When was the last time you celebrated Children’s Day? Nah, not in JC and not in poly. Definitely not in the army camps (that’s for sure). Well, that’s not important because you’ve just celebrated Children’s Day in NUS Law, proudly organised by LSIRC!

Technically, we aren’t children anymore but we try to mask that by wearing our JC uniforms or secondary school uniforms. (but wait, JC and secondary school students don’t even celebrate Children’s Day….. so…. ??? Maybe we should try wearing our primary school uniforms next year). But wearing that good ol’ school uniform never felt so good before because there isn’t that disciplinary master to tell you to make sure your socks are higher than your ankles and that your skirts cannot be above your kneecaps.

Honestly, how do we make ourselves feel more “children”? WE PLAY GAMES! (I mean, how do we else could we relive our childhoods besides playing games?) There were several game booths set up:

(1)  WIN $200 ($1 for 5 tries) a.k.a “the addictive game”:

The odds of winning were as big as the circle (size of a 50 cent coin)

The objective is to flick a 50cent coin into a small circle (not much larger than the exact dimensions of that 50cent coin). As you can probably tell, the chances of winning are high (if you are LSIRC). BUT, you do get a few jellies as consolation prize if your 50cent coin ends up in the “jelly” area. But then again, that’s what children do: try to extract fun out of anything. I’m pretty sure everyone enjoyed the “I’m gonna win it” feeling while playing! I’m sure the spectators felt it too!

“I’m so gonna get that $200 with THIS FLICK.. C’mon”

(2)  Junk in your trunk a.k.a “Miley-Cyrus-wanna-be”:

With a tissue box filled with 5 ping pong balls, the aspiring artiste must shake out the 5 ping pong balls within 1 minute without the use of hands. It was really an eye-opener for many to see people bend over backwards to shake out the balls.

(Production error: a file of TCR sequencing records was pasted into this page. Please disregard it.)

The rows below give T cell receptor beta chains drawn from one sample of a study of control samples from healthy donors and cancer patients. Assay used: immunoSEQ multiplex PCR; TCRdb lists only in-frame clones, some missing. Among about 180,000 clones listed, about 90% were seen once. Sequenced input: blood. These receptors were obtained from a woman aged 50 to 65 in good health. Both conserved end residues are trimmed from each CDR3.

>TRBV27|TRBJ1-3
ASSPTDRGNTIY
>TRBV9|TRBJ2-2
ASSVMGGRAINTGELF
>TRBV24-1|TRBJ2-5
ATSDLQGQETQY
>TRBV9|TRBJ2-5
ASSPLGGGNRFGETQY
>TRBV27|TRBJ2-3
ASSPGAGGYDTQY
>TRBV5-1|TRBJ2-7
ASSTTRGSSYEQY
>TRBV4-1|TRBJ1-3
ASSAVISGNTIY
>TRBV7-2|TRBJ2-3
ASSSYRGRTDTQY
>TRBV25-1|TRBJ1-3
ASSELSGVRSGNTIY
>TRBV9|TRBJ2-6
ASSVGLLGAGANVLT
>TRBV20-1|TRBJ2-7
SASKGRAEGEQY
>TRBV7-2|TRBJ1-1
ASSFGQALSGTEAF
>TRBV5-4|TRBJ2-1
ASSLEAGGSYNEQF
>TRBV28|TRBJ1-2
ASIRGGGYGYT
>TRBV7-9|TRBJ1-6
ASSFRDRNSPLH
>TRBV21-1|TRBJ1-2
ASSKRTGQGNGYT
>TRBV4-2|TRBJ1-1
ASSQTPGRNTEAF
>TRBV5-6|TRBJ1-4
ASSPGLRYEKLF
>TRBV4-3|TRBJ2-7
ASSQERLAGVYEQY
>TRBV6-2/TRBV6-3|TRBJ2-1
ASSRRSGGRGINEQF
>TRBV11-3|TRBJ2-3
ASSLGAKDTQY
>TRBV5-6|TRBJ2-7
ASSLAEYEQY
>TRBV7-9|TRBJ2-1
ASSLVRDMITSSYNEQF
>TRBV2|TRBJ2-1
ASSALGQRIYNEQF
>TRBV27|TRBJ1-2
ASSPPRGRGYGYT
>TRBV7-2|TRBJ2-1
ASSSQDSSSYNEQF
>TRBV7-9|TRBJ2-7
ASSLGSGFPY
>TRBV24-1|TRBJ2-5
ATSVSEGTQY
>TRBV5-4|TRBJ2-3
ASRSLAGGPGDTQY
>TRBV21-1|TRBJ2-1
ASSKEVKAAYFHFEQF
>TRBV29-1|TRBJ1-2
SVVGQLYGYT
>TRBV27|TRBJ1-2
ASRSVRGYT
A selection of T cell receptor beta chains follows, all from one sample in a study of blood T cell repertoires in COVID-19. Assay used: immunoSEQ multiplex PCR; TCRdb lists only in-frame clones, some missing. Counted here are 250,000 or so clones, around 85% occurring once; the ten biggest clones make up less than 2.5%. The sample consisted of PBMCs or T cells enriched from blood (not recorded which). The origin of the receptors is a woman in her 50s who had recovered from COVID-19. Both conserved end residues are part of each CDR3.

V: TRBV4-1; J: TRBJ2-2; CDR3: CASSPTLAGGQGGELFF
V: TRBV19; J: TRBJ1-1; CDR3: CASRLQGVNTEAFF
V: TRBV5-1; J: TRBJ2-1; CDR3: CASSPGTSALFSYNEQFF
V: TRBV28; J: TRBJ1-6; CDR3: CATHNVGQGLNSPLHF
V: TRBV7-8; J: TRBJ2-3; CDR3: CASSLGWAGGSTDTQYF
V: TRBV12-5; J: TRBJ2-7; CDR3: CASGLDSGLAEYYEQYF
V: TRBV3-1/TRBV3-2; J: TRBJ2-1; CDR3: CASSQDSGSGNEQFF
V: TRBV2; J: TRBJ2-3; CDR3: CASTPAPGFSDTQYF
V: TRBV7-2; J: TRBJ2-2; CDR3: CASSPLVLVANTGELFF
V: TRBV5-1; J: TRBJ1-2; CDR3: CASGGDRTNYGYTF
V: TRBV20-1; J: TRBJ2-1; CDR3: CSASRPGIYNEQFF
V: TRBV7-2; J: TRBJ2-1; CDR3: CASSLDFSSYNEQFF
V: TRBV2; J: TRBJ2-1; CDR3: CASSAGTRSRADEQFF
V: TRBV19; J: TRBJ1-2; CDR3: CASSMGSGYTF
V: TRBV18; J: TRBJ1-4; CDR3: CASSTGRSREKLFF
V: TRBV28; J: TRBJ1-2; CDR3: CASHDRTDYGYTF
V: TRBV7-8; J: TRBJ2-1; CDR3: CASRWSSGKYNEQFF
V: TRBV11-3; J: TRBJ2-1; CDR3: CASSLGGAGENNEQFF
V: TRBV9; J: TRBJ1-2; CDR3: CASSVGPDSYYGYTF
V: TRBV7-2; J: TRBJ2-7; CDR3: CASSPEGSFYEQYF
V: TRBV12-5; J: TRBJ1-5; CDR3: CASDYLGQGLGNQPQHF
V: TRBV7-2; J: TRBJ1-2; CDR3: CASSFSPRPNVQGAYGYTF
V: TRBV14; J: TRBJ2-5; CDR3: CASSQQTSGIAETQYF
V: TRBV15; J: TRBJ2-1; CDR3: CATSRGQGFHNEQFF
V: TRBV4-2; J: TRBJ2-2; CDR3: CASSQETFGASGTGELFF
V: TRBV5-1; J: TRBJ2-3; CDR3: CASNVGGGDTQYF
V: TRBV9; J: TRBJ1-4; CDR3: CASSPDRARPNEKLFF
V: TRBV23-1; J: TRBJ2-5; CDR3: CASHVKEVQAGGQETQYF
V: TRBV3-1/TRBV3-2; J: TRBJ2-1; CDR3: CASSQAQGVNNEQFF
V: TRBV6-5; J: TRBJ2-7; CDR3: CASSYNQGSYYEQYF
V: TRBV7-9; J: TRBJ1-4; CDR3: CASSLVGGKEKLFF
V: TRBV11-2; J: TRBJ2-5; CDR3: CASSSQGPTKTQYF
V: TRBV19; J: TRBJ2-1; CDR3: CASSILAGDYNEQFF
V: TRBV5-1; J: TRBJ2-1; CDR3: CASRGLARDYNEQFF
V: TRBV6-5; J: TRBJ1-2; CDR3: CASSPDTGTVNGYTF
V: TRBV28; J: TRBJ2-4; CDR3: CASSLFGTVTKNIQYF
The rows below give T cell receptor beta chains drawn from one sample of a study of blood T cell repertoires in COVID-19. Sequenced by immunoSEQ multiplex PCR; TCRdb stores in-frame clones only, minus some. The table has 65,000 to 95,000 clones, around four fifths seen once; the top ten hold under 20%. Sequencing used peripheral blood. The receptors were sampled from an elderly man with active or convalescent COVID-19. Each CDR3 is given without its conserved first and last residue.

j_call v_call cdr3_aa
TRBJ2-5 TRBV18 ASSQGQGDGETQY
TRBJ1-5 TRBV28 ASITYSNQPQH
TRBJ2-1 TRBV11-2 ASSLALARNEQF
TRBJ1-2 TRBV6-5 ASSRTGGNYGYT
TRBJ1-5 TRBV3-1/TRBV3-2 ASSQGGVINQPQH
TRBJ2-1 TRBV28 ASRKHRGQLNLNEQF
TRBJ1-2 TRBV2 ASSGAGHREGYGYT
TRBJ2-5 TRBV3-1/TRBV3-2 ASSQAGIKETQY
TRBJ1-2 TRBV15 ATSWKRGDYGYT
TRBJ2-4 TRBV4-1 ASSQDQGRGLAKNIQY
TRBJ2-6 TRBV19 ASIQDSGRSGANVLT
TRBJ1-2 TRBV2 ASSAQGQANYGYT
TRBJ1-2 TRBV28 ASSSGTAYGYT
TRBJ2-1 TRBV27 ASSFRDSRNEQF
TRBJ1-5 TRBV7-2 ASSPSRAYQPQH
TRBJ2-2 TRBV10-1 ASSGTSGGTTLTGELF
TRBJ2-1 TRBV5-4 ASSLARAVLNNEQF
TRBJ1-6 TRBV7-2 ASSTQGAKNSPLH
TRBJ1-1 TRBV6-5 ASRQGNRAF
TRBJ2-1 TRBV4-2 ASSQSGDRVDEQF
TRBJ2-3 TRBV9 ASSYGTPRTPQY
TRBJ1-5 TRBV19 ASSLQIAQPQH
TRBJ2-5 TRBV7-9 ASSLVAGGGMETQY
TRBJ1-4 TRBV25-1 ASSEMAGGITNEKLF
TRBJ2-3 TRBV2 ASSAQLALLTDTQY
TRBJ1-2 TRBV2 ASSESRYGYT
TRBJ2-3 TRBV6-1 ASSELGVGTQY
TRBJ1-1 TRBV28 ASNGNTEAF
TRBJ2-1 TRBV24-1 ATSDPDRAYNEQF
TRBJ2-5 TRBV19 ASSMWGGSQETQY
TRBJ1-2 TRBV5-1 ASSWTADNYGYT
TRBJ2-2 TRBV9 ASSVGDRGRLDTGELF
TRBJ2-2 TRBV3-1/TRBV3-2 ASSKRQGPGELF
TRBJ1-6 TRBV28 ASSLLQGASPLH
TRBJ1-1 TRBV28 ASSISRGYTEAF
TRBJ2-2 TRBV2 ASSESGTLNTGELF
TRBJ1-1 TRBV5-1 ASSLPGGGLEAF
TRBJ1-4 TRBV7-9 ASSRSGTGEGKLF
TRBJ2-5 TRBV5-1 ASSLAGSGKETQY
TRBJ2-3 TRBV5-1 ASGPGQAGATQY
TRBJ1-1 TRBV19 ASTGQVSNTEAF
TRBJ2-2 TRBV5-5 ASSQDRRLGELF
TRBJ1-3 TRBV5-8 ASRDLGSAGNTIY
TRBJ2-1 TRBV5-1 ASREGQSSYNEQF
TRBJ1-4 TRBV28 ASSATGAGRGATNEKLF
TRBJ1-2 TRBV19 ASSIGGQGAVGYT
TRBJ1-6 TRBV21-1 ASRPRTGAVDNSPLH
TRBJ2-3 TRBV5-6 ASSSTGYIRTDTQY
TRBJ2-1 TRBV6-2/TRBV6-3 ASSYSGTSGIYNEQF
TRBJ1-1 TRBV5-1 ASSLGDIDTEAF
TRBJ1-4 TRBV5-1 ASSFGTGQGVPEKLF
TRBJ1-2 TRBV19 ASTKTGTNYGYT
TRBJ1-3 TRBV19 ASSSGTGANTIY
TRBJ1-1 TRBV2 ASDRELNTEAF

(I really think some people were sponsored to play this game just for a good laugh…)

Wait, isn’t this more Michael Jackson than Miley Cyrus?

(3)  “Go the distance” & “Moving on up”:

In “Go the distance”, participants have to use a measuring tape as a bridge to roll 3 ping pong balls into 3 cups at distances of 3, 5, 7 feet away.

For those undergraduate lounge ping pong warriors, I bet you guys didn’t know ping pong balls could be used in this way. Give this game a try when you guys are sick of ping pong (if you guys can ever be).

In “Moving on up”, participants have to move a red cup from the bottom of a stack of cups to the top using alternate hands within 1 minute. (I doubt you can understand what this means unless you see a real demonstration. Look for any LSIRC member for a demo if you want to know)

(4)  FOOD:

How can your childhood be complete without FOOD? Most of us will remember our childhood as THE TIME when you could eat anything non-stop and not feel fat or guilty. For this Children’s Day, we had IKEA hot-dog buns and jellies!!

 

Just look at their happy faces!

(5)  Photo booth:

I think this was the most popular booth at the entire event. I wonder if any Instax cameras died during that day. But then again, who would miss this glorious opportunity to see their friends clad in the nostalgic school uniform? A great THANK YOU on behalf of the school population who mercilessly flooded this booth for photos!

I guess I need not post more photos as there are already plenty circulating on Facebook!

It was a truly nostalgic Children’s Day experience. I guess it’s been a long time since everyone truly celebrated Children’s Day and who would have thought you’d do it in university. Hope you all had a great Children’s Day at NUS Law!

Article by: Jordy Kay (Year 1)

Photography by: Jordy Kay (Year 1) and Emma Gan (Year 2)